Well I think that the way you can assess and sense the difficulty of racial preferences in an American or democratic society is this. Once you allow it to happen even if it's any changing, whatever it is of the university's admission process, to have a greater number of minority people, or a lesser number, any difference, based on race, you open up a box of unanswerable questions and insoluble problems. Who gets the preference, which groups, how do you determine who's a member of which group? Ah, if you're half Asian, do you qualify? How do you determine what the percentage is going to be? Do you tie it to the local population, the state, the nation, the world? How do you make that determination? How long is the preference going to last and who decides when it's going to end? These are the types of issues and these aren't all of the questions. But once you start pondering these things, you can realize what we're dealing with and how hard it is. Do you prefer a Black person over an Hispanic person? If so, why? And if not, why not? Do you treat every Black person the same? Would you treat a Black person who comes from a wealthy family the same as a poor Black kid from the ghetto? I don't think you should. I don't think they get the same number of points or the same size plus as Justice Powell would say. I think what you have to do and what the bottom line is, in America, you have to look at people as individuals and you have to listen to their story and you have to address their problems and their needs on an individual basis. That's what affirmative action is all about.
You know when we were working on the Bakke case, I had a lot of friends who disagreed with me about having a color blind Constitution and they'd say, "What's so wrong about having this program? We're just going to do it for a couple of years. Let's take care of business and then get on with it." And I think the thing that bothered me the most about that is anybody who thinks these programs are going to be in place for five years, or ten years, or 15 or 20 years is dreaming. It isn't going to happen that way because we are going to raise up a generation of Americans who will have ingrained in their psyches the proposition that legal rights and the benefits and reward of society should be apportioned because of race. That is a very dangerous idea. And if I can continue, I think the real danger in the idea is when you start dealing with groups that "overqualify". You take a group of Jews who perhaps are in medical schools way beyond their numbers in the national, local, state population. And you start saying, "You know, we don't have anything against Jews but they're taking up too many places and we've got to hold them back just a little bit so we can let these other people in." And I think anybody who thinks back to the 1920s when there were the quotas keeping Jews out of Harvard Law School doesn't need much of a re- of a refresher course to know what's wrong with that. And that's the problem we're dealing with now and that we will be dealing with for a generation to come.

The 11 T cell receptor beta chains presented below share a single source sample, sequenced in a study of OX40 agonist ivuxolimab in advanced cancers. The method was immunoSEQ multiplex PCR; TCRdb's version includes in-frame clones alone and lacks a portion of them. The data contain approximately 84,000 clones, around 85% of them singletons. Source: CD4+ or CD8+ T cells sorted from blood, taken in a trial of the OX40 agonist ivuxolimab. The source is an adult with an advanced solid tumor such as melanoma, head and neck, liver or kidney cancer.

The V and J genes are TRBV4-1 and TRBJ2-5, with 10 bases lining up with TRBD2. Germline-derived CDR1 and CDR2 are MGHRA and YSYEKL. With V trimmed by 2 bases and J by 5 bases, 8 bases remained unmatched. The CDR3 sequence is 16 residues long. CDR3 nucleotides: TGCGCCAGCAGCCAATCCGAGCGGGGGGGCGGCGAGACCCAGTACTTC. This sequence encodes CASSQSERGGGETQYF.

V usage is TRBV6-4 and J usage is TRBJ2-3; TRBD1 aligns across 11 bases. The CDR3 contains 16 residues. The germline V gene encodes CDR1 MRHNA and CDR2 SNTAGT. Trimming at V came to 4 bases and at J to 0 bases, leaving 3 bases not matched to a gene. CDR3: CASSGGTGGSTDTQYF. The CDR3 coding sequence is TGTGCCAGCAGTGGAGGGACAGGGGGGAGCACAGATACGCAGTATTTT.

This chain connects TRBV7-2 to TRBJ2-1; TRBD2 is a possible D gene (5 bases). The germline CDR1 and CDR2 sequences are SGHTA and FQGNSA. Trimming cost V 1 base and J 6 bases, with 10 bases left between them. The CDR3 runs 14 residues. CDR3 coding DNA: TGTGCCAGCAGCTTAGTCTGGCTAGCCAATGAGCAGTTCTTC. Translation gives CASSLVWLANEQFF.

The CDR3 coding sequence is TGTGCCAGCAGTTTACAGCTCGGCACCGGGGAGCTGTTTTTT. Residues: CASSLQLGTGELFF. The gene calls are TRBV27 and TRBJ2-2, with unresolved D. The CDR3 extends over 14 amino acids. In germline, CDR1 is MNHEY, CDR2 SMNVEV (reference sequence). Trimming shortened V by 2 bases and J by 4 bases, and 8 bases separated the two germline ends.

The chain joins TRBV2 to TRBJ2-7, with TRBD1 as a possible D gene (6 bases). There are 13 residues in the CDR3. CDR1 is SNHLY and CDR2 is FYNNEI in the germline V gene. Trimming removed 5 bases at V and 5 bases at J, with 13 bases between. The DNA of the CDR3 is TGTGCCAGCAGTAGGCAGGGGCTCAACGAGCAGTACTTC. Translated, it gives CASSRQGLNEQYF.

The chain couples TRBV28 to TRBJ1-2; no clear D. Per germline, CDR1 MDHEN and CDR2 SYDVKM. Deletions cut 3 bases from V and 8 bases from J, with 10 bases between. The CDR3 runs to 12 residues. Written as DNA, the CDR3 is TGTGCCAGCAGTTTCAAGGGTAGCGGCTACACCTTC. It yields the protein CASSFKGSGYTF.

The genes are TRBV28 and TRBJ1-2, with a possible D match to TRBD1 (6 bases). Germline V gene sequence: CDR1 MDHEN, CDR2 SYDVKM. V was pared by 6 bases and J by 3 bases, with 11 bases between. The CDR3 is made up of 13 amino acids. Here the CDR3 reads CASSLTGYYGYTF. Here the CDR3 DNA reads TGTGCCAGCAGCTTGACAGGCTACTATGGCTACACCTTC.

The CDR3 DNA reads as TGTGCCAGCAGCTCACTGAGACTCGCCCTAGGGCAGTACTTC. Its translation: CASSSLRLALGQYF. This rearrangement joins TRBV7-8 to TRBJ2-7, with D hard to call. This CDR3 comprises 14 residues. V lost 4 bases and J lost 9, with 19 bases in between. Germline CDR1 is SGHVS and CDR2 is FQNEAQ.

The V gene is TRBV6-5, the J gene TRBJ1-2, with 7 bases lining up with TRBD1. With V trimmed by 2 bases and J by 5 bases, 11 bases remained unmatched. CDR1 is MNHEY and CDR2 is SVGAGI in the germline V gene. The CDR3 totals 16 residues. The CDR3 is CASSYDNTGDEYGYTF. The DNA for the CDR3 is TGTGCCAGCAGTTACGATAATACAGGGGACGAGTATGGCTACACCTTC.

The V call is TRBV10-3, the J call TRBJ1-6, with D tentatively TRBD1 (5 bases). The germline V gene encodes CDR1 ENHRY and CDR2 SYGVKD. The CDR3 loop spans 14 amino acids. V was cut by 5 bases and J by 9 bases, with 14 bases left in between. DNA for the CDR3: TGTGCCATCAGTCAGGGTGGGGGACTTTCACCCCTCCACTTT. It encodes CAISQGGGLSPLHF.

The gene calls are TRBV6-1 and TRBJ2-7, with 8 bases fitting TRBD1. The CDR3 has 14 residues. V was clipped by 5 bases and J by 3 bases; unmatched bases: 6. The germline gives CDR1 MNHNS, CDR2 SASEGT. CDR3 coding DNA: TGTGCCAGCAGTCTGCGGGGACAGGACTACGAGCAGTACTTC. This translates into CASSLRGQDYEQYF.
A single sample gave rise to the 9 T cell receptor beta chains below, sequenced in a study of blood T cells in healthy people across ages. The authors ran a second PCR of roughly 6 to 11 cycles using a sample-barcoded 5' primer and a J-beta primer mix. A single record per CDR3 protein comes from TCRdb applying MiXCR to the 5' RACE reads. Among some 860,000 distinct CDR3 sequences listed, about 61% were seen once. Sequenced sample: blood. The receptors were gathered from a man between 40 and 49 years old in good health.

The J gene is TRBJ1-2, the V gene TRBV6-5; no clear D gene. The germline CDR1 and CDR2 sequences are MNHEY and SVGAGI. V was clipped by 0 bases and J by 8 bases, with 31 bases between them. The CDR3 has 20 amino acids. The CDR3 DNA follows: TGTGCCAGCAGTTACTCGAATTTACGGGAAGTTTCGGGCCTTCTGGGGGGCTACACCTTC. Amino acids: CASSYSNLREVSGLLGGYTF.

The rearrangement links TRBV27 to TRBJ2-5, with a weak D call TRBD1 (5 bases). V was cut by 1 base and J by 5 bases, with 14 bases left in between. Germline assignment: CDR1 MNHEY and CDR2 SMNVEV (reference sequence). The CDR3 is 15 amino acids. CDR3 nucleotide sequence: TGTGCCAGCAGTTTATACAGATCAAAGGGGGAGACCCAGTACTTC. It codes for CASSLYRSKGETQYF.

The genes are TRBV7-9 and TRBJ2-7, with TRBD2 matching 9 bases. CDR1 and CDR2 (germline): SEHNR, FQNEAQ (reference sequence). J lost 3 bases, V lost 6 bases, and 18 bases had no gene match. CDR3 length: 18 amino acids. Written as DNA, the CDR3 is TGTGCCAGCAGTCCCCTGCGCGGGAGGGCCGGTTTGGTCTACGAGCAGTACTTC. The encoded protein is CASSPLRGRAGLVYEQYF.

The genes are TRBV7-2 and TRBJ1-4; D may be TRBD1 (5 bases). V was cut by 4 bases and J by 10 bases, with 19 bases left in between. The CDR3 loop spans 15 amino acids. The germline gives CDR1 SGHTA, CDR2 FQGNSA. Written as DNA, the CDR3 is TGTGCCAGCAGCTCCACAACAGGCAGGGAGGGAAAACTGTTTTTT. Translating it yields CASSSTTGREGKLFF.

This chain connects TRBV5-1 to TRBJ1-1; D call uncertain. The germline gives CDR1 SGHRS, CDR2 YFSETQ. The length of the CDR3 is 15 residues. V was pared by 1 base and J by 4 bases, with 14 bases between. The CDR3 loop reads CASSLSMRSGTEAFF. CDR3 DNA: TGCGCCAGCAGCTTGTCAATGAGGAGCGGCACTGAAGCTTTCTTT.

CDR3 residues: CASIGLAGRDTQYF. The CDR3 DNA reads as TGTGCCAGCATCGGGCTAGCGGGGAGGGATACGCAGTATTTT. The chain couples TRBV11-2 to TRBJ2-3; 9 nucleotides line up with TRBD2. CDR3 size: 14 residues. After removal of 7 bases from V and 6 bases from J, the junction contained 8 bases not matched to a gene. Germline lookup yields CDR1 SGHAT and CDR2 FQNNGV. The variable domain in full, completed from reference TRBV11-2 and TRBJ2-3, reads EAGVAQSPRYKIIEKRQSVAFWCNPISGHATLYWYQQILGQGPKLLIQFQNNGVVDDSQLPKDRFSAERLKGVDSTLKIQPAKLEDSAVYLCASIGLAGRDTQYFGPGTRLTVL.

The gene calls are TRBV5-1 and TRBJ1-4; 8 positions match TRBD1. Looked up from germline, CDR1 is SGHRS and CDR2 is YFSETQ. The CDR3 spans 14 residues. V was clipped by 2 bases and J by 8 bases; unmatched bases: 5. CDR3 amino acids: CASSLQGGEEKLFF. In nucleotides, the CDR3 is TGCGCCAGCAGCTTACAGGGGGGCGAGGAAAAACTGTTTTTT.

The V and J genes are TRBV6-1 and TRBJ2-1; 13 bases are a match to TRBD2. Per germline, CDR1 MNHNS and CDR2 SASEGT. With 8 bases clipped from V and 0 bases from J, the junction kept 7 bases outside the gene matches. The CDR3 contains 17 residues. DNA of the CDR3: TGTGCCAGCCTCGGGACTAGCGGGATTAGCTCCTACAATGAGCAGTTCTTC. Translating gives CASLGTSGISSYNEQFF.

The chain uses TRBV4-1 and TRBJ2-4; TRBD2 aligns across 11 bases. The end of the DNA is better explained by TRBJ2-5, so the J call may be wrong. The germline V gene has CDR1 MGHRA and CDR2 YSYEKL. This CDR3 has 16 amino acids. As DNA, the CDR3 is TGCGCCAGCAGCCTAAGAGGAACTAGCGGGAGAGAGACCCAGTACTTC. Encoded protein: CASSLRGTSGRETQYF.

Back then people said that, these programs, like the one at Davis program, are great things because they include people and bring them into the class. And I think that the shortcoming of that analysis is they forget that, when you bring in one person, you're keeping out another person. ** And the real problem that you get to philosophically, if you will, is that these programs don't work with "overqualifying" groups. If you get Jews or Japanese Americans or whatever groups that get into professional schools far beyond their percentage levels in the general population, then you confront the, the following kind of problem. You say, "You know, we don't have anything against Jews, but they're taking up too many places and we need to spread it around a little bit. So what we're going to do this year we're going to hold the Jews back a little and we'll let some other people in." And any Jew who ever faced a quota knows that that is a system that results in injustice. It does not result in fair play, it does not result in equality, it doesn't move us forward, it moves us backward. And it says to people, "You don't count as an individual, you only count as a member of a group." And, ah, I think the same would apply for any member of any group whose ever been kept out of anything because of the color of their skin. Whether they're Black and they couldn't become a doctor or whether they're White and couldn't become a doctor, it's wrong from either perspective. Discrimination is discrimination, it's not reverse and it's not positive. It's discrimination, it is morally and legally wrong.